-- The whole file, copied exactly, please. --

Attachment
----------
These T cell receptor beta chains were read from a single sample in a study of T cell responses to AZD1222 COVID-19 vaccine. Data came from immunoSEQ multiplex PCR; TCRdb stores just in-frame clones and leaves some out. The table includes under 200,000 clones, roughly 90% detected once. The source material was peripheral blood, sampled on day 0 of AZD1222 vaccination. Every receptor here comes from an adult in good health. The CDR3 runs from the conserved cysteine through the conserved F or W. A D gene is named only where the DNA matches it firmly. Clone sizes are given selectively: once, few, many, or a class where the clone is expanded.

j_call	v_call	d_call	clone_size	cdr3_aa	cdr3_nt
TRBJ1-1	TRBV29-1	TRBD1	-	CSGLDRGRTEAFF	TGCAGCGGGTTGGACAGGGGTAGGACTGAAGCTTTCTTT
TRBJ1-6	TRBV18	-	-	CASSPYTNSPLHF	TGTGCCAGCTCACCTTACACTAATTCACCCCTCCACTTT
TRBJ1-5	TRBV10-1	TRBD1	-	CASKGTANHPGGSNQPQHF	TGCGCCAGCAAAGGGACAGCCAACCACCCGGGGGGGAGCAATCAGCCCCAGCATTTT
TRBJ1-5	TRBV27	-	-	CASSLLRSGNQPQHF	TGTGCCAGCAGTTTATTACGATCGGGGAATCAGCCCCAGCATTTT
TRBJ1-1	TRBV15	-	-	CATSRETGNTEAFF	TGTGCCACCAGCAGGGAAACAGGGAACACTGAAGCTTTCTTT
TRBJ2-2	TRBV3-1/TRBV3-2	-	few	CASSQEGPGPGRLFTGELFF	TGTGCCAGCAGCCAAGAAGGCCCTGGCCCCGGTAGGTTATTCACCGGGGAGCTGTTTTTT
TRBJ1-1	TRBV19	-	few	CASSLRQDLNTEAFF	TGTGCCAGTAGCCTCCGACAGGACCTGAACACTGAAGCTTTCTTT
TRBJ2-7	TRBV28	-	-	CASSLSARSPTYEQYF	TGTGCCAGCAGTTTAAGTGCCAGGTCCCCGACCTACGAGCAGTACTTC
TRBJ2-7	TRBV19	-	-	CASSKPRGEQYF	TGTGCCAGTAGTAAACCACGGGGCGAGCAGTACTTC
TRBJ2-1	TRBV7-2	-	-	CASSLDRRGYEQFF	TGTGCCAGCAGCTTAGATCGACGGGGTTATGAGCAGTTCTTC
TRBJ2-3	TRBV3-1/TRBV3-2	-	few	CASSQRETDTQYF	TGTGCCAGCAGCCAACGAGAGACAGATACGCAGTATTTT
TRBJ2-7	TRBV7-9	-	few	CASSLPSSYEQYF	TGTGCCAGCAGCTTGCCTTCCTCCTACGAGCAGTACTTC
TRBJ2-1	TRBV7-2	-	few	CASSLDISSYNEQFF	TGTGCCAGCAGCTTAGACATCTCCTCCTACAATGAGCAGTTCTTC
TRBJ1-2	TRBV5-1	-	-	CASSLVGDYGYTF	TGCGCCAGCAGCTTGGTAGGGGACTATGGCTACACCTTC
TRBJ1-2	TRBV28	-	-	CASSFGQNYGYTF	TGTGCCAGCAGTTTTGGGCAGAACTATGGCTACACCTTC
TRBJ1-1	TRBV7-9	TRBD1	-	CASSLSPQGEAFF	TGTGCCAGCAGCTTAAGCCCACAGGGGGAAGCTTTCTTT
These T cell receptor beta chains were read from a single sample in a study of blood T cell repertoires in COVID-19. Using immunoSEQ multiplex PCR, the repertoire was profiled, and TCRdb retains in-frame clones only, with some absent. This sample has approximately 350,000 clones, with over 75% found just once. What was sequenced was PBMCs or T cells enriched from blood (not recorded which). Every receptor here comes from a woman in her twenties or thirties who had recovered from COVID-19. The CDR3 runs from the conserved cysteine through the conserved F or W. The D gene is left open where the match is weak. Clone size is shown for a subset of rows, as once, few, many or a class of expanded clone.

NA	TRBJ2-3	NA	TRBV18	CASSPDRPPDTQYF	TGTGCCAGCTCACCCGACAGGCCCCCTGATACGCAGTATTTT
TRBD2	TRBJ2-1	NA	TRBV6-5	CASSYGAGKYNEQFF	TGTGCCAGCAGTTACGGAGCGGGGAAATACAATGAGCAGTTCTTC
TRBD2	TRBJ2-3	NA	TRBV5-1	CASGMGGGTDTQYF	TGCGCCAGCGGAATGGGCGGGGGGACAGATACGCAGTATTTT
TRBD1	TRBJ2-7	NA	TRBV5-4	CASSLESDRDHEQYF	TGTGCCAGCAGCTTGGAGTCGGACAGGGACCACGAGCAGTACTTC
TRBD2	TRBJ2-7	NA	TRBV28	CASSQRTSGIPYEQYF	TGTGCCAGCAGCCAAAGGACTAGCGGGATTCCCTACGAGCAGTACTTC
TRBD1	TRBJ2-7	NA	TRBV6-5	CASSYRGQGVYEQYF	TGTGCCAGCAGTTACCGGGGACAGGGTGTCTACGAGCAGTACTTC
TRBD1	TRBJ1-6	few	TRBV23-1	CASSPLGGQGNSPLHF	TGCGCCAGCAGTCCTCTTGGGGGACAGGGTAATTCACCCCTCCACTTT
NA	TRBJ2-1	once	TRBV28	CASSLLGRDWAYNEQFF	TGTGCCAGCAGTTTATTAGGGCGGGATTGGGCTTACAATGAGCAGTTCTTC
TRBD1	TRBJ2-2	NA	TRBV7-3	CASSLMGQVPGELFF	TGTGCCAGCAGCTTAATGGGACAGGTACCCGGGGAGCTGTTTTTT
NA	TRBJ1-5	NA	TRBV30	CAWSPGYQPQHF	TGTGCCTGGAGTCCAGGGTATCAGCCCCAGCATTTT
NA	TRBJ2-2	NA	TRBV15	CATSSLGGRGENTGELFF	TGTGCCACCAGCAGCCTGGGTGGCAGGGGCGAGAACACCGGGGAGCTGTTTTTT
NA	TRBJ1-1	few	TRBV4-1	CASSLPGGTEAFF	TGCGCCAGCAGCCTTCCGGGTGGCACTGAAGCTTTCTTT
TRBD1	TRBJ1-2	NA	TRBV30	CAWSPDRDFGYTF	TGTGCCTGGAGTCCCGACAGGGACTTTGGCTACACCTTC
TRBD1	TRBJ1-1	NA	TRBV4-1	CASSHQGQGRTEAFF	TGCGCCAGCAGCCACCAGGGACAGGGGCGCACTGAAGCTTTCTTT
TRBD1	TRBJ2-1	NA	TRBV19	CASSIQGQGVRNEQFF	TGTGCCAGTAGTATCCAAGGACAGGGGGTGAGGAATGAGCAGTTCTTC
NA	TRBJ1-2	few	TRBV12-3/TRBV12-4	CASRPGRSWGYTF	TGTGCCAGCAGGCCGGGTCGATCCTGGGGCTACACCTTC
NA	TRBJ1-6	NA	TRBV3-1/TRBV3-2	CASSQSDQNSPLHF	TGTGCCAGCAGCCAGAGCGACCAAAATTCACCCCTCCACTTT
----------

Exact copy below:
These T cell receptor beta chains were read from a single sample in a study of T cell responses to AZD1222 COVID-19 vaccine. Data came from immunoSEQ multiplex PCR; TCRdb stores just in-frame clones and leaves some out. The table includes under 200,000 clones, roughly 90% detected once. The source material was peripheral blood, sampled on day 0 of AZD1222 vaccination. Every receptor here comes from an adult in good health. The CDR3 runs from the conserved cysteine through the conserved F or W. A D gene is named only where the DNA matches it firmly. Clone sizes are given selectively: once, few, many, or a class where the clone is expanded.

j_call	v_call	d_call	clone_size	cdr3_aa	cdr3_nt
TRBJ1-1	TRBV29-1	TRBD1	-	CSGLDRGRTEAFF	TGCAGCGGGTTGGACAGGGGTAGGACTGAAGCTTTCTTT
TRBJ1-6	TRBV18	-	-	CASSPYTNSPLHF	TGTGCCAGCTCACCTTACACTAATTCACCCCTCCACTTT
TRBJ1-5	TRBV10-1	TRBD1	-	CASKGTANHPGGSNQPQHF	TGCGCCAGCAAAGGGACAGCCAACCACCCGGGGGGGAGCAATCAGCCCCAGCATTTT
TRBJ1-5	TRBV27	-	-	CASSLLRSGNQPQHF	TGTGCCAGCAGTTTATTACGATCGGGGAATCAGCCCCAGCATTTT
TRBJ1-1	TRBV15	-	-	CATSRETGNTEAFF	TGTGCCACCAGCAGGGAAACAGGGAACACTGAAGCTTTCTTT
TRBJ2-2	TRBV3-1/TRBV3-2	-	few	CASSQEGPGPGRLFTGELFF	TGTGCCAGCAGCCAAGAAGGCCCTGGCCCCGGTAGGTTATTCACCGGGGAGCTGTTTTTT
TRBJ1-1	TRBV19	-	few	CASSLRQDLNTEAFF	TGTGCCAGTAGCCTCCGACAGGACCTGAACACTGAAGCTTTCTTT
TRBJ2-7	TRBV28	-	-	CASSLSARSPTYEQYF	TGTGCCAGCAGTTTAAGTGCCAGGTCCCCGACCTACGAGCAGTACTTC
TRBJ2-7	TRBV19	-	-	CASSKPRGEQYF	TGTGCCAGTAGTAAACCACGGGGCGAGCAGTACTTC
TRBJ2-1	TRBV7-2	-	-	CASSLDRRGYEQFF	TGTGCCAGCAGCTTAGATCGACGGGGTTATGAGCAGTTCTTC
TRBJ2-3	TRBV3-1/TRBV3-2	-	few	CASSQRETDTQYF	TGTGCCAGCAGCCAACGAGAGACAGATACGCAGTATTTT
TRBJ2-7	TRBV7-9	-	few	CASSLPSSYEQYF	TGTGCCAGCAGCTTGCCTTCCTCCTACGAGCAGTACTTC
TRBJ2-1	TRBV7-2	-	few	CASSLDISSYNEQFF	TGTGCCAGCAGCTTAGACATCTCCTCCTACAATGAGCAGTTCTTC
TRBJ1-2	TRBV5-1	-	-	CASSLVGDYGYTF	TGCGCCAGCAGCTTGGTAGGGGACTATGGCTACACCTTC
TRBJ1-2	TRBV28	-	-	CASSFGQNYGYTF	TGTGCCAGCAGTTTTGGGCAGAACTATGGCTACACCTTC
TRBJ1-1	TRBV7-9	TRBD1	-	CASSLSPQGEAFF	TGTGCCAGCAGCTTAAGCCCACAGGGGGAAGCTTTCTTT
These T cell receptor beta chains were read from a single sample in a study of blood T cell repertoires in COVID-19. Using immunoSEQ multiplex PCR, the repertoire was profiled, and TCRdb retains in-frame clones only, with some absent. This sample has approximately 350,000 clones, with over 75% found just once. What was sequenced was PBMCs or T cells enriched from blood (not recorded which). Every receptor here comes from a woman in her twenties or thirties who had recovered from COVID-19. The CDR3 runs from the conserved cysteine through the conserved F or W. The D gene is left open where the match is weak. Clone size is shown for a subset of rows, as once, few, many or a class of expanded clone.

NA	TRBJ2-3	NA	TRBV18	CASSPDRPPDTQYF	TGTGCCAGCTCACCCGACAGGCCCCCTGATACGCAGTATTTT
TRBD2	TRBJ2-1	NA	TRBV6-5	CASSYGAGKYNEQFF	TGTGCCAGCAGTTACGGAGCGGGGAAATACAATGAGCAGTTCTTC
TRBD2	TRBJ2-3	NA	TRBV5-1	CASGMGGGTDTQYF	TGCGCCAGCGGAATGGGCGGGGGGACAGATACGCAGTATTTT
TRBD1	TRBJ2-7	NA	TRBV5-4	CASSLESDRDHEQYF	TGTGCCAGCAGCTTGGAGTCGGACAGGGACCACGAGCAGTACTTC
TRBD2	TRBJ2-7	NA	TRBV28	CASSQRTSGIPYEQYF	TGTGCCAGCAGCCAAAGGACTAGCGGGATTCCCTACGAGCAGTACTTC
TRBD1	TRBJ2-7	NA	TRBV6-5	CASSYRGQGVYEQYF	TGTGCCAGCAGTTACCGGGGACAGGGTGTCTACGAGCAGTACTTC
TRBD1	TRBJ1-6	few	TRBV23-1	CASSPLGGQGNSPLHF	TGCGCCAGCAGTCCTCTTGGGGGACAGGGTAATTCACCCCTCCACTTT
NA	TRBJ2-1	once	TRBV28	CASSLLGRDWAYNEQFF	TGTGCCAGCAGTTTATTAGGGCGGGATTGGGCTTACAATGAGCAGTTCTTC
TRBD1	TRBJ2-2	NA	TRBV7-3	CASSLMGQVPGELFF	TGTGCCAGCAGCTTAATGGGACAGGTACCCGGGGAGCTGTTTTTT
NA	TRBJ1-5	NA	TRBV30	CAWSPGYQPQHF	TGTGCCTGGAGTCCAGGGTATCAGCCCCAGCATTTT
NA	TRBJ2-2	NA	TRBV15	CATSSLGGRGENTGELFF	TGTGCCACCAGCAGCCTGGGTGGCAGGGGCGAGAACACCGGGGAGCTGTTTTTT
NA	TRBJ1-1	few	TRBV4-1	CASSLPGGTEAFF	TGCGCCAGCAGCCTTCCGGGTGGCACTGAAGCTTTCTTT
TRBD1	TRBJ1-2	NA	TRBV30	CAWSPDRDFGYTF	TGTGCCTGGAGTCCCGACAGGGACTTTGGCTACACCTTC
TRBD1	TRBJ1-1	NA	TRBV4-1	CASSHQGQGRTEAFF	TGCGCCAGCAGCCACCAGGGACAGGGGCGCACTGAAGCTTTCTTT
TRBD1	TRBJ2-1	NA	TRBV19	CASSIQGQGVRNEQFF	TGTGCCAGTAGTATCCAAGGACAGGGGGTGAGGAATGAGCAGTTCTTC
NA	TRBJ1-2	few	TRBV12-3/TRBV12-4	CASRPGRSWGYTF	TGTGCCAGCAGGCCGGGTCGATCCTGGGGCTACACCTTC
NA	TRBJ1-6	NA	TRBV3-1/TRBV3-2	CASSQSDQNSPLHF	TGTGCCAGCAGCCAGAGCGACCAAAATTCACCCCTCCACTTT